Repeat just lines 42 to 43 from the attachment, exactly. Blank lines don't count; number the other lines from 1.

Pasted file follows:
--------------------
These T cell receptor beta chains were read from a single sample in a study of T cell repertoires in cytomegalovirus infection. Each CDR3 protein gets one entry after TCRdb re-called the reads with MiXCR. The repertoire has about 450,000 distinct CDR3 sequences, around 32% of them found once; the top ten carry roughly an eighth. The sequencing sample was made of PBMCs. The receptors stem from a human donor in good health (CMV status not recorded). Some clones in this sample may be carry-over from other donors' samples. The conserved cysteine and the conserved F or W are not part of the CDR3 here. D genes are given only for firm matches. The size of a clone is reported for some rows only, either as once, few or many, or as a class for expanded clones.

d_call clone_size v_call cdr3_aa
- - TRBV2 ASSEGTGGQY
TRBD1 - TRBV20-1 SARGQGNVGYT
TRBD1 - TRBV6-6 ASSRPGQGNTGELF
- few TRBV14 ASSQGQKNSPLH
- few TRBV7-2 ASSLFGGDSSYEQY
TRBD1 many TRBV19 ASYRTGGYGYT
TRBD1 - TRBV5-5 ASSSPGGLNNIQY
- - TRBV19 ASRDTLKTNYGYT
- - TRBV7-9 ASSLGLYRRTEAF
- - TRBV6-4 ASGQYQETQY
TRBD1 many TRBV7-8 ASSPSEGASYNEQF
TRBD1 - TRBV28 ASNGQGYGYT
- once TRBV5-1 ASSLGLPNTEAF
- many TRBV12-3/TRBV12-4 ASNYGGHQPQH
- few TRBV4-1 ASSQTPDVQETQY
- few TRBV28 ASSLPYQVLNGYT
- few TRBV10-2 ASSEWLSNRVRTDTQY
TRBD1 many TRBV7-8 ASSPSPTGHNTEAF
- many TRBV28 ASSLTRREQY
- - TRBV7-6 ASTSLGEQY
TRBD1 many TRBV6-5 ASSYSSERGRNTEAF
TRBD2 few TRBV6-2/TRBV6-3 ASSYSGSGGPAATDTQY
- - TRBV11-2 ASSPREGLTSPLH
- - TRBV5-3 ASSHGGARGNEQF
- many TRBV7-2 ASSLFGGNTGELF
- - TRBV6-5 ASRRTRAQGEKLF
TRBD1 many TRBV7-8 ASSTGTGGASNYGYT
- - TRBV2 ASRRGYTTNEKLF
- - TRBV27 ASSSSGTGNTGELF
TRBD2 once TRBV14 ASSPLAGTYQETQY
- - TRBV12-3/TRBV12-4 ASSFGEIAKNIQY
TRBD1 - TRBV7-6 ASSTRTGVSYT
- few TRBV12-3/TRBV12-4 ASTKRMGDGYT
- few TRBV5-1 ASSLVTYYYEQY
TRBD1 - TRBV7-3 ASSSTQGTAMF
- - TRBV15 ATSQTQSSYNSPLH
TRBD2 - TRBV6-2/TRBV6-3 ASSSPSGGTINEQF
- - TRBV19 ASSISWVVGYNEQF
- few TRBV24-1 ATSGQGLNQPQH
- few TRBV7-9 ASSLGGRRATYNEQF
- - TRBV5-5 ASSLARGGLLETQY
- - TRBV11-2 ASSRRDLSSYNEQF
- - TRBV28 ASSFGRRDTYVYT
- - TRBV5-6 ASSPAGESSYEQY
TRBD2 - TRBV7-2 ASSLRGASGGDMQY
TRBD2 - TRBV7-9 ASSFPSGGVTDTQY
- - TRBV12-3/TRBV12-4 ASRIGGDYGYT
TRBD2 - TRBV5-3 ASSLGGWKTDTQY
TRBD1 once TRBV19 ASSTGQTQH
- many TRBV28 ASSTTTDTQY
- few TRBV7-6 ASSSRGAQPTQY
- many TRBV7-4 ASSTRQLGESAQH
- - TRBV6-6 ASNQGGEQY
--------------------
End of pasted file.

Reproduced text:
- few TRBV7-9 ASSLGGRRATYNEQF
- - TRBV5-5 ASSLARGGLLETQY